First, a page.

Ruth - Neither of our falls could be classified as "bad," just embarrassing. And perhaps a learning experience. Thanks for the compliments on the photos.

    Thanks, Diane. Doug's camcorder did suffer a dent but nothing that seems to have affected the workings. I don't think mine hit the ground. I had it slung across my body, and it seems to have survived unscathed.

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  9. So sorry to hear about your Falls... I'm sure they were more embarrassing than painful... BUT--it's still NO FUN... I have a fear of falling --but luckily, haven't fallen in a long time (knock on wood).. ha

    Beautiful pictures of the Smokies --but OH--that water level. I've never seen Laurel Falls with so little water... BUT--I've never seen the Little River so low... Our drought here is even worse than there ---but all of East TN is BAD this year... NOT fun at all.

    Never did tell you but I loved your Yellowstone pictures. Makes me want to go back sooner than later.

    My blog post today is about a new to us state park in KY.. I recommend it to you two.

    Hugs,
    Betsy

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    1. Betsy - As much hiking as you and George do, you might want to look into trekking poles, too. You can look at some videos on YouTube and also at some reviews on Amazon, to get an idea of their proper use and health benefits. I'm hoping they might put us back on some trails that we're not currently willing to try. We'd never seen Laurel Falls so low, either. I wouldn't have believed it if I hadn't seen it.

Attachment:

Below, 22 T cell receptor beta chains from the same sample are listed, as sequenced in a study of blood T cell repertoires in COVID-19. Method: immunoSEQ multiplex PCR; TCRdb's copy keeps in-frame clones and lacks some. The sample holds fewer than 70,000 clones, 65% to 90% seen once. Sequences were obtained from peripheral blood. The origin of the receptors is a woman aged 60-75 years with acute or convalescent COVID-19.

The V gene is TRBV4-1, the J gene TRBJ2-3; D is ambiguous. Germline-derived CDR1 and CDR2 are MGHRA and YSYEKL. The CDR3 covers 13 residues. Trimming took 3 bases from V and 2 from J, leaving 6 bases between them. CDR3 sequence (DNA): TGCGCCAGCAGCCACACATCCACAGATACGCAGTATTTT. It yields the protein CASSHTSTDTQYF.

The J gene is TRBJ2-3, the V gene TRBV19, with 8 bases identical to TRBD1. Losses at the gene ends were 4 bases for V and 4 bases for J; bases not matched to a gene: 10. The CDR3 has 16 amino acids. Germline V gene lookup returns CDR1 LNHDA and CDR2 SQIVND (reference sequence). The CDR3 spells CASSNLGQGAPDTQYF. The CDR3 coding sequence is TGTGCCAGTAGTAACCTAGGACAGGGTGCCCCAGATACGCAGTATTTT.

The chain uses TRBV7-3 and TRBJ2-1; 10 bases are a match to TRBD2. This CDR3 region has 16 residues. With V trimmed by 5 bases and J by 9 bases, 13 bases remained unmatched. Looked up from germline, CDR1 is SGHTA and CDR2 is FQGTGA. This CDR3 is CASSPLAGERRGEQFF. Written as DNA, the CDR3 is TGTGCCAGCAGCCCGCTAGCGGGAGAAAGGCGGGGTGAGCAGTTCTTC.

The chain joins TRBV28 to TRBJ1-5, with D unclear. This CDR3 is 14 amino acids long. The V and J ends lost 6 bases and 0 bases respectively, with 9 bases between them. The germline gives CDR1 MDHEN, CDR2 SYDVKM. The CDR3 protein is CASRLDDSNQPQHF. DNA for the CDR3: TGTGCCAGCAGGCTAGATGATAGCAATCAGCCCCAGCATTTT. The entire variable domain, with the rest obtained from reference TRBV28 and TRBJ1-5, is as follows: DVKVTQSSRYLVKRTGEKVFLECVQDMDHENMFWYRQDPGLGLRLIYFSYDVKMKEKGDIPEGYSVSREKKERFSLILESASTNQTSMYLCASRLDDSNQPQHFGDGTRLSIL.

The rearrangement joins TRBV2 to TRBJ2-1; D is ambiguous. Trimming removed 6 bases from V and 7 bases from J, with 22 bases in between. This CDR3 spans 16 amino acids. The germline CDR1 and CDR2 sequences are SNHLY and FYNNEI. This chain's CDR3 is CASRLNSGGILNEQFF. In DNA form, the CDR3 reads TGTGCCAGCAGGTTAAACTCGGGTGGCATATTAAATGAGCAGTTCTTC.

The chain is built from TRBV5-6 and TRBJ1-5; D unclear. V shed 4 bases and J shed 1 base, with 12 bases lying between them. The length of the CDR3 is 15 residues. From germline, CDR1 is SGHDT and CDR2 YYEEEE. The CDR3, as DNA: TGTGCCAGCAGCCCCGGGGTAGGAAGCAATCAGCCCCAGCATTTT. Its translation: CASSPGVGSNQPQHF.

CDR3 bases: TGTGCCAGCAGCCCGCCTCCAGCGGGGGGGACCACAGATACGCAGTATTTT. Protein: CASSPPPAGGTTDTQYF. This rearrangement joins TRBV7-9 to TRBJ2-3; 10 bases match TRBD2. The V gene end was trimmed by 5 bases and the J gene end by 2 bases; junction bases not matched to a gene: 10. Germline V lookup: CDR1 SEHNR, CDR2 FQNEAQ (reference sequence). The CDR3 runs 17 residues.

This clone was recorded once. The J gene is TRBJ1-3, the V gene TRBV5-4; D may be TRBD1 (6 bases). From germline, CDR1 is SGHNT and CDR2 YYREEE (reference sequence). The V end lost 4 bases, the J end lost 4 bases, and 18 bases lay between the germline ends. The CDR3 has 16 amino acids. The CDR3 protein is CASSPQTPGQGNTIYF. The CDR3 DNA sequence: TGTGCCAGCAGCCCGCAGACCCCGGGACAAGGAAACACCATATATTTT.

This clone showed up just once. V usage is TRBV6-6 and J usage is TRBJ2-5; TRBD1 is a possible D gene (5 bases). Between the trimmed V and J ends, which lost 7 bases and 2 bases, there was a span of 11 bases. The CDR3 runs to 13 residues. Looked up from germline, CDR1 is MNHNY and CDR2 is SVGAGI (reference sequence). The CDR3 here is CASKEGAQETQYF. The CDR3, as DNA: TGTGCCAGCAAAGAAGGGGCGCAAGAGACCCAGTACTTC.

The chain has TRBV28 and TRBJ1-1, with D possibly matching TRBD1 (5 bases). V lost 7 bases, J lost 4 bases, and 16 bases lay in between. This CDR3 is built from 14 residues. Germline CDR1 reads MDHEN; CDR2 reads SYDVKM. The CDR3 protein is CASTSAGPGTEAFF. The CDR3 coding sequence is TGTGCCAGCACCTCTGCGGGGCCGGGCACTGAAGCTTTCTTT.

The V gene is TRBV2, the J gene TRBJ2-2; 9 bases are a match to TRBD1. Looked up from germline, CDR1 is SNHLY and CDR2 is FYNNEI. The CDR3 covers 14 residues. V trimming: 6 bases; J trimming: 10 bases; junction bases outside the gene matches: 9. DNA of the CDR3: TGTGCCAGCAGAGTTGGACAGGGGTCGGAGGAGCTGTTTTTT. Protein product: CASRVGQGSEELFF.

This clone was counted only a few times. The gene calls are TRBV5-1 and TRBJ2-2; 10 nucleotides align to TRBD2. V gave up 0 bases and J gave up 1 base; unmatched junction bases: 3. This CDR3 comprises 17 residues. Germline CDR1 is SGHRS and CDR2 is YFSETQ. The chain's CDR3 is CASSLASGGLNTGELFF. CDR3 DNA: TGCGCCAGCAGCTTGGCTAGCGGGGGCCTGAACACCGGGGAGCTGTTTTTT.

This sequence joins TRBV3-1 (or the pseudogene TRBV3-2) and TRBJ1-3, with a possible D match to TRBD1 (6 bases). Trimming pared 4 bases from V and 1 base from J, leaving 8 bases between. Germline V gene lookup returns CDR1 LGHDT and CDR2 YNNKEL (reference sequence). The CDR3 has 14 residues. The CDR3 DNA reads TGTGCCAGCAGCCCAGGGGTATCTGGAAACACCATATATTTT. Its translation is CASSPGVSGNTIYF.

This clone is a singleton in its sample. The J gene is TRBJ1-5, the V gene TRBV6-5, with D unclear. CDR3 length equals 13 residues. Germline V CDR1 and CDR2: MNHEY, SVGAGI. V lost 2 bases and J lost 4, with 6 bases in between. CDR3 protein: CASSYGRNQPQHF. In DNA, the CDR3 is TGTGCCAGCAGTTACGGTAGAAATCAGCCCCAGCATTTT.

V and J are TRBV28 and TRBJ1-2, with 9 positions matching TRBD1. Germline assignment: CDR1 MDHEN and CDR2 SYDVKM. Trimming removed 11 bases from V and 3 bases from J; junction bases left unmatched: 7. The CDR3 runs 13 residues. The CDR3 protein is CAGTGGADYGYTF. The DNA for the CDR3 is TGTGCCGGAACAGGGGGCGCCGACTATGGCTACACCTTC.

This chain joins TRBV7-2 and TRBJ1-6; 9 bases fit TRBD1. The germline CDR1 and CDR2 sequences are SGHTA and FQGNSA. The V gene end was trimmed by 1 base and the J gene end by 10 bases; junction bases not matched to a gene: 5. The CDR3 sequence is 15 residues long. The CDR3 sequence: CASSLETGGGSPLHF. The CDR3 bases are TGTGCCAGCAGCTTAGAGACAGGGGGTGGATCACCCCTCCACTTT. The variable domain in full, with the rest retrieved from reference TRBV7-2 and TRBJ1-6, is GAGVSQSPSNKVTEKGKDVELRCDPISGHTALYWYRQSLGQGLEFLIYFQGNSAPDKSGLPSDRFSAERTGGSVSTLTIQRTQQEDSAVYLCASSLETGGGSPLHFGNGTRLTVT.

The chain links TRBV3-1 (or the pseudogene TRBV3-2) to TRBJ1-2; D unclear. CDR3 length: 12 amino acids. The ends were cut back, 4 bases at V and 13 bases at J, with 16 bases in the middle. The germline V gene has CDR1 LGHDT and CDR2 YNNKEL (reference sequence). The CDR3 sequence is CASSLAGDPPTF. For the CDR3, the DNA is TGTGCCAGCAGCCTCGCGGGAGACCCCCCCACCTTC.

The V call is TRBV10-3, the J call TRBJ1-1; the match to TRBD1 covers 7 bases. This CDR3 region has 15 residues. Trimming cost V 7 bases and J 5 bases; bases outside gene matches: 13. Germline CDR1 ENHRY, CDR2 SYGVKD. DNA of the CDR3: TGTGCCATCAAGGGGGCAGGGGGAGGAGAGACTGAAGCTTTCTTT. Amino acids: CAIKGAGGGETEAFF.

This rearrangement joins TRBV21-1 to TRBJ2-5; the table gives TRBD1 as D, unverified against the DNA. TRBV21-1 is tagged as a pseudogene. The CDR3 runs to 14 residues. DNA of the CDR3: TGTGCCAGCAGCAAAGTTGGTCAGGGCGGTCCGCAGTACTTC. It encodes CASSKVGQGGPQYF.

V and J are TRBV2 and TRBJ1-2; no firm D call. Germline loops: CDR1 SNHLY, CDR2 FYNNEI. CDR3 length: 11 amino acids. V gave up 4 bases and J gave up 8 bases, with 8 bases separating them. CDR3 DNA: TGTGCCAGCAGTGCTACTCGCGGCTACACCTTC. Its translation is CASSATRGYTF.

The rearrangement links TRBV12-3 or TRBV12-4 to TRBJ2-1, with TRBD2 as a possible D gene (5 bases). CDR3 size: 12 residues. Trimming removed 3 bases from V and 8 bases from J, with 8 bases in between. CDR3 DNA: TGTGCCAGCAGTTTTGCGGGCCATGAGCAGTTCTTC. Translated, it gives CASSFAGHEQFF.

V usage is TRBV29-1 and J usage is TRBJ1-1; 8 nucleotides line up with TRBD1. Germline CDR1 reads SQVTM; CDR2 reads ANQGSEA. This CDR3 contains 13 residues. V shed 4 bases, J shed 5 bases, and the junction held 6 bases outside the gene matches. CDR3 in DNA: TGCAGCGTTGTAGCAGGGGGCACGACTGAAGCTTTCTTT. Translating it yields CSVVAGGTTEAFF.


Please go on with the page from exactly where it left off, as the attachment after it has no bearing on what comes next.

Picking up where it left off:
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  10. Beautiful colours and scenery, Linda.

    So sorry to hear about both of you having fallen on the Laurel Falls trail, fortunately nothing serious happened to you. The idea of carrying trekking poles on future hikes seems reasonable to me. The materials trekking poles are made from nowadays are very light and some are even telescopic and don't take up much room when not used. Definitely something to think about!

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  11. Thanks, Petra. I found some trekking poles on Amazon that are relatively inexpensive and have good reviews. I'd buy them in a minute, but I have to give Doug time to warm up to the idea. I can see that they might make hiking easier on our bodies, as well as provide stability on some of the rougher terrain.

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  12. Yeah it's always a bit embarrassing to fall in public, but luckily you didn't get hurt. You also returned home with some amazing fall images.

    Mersad
    Mersad Donko Photography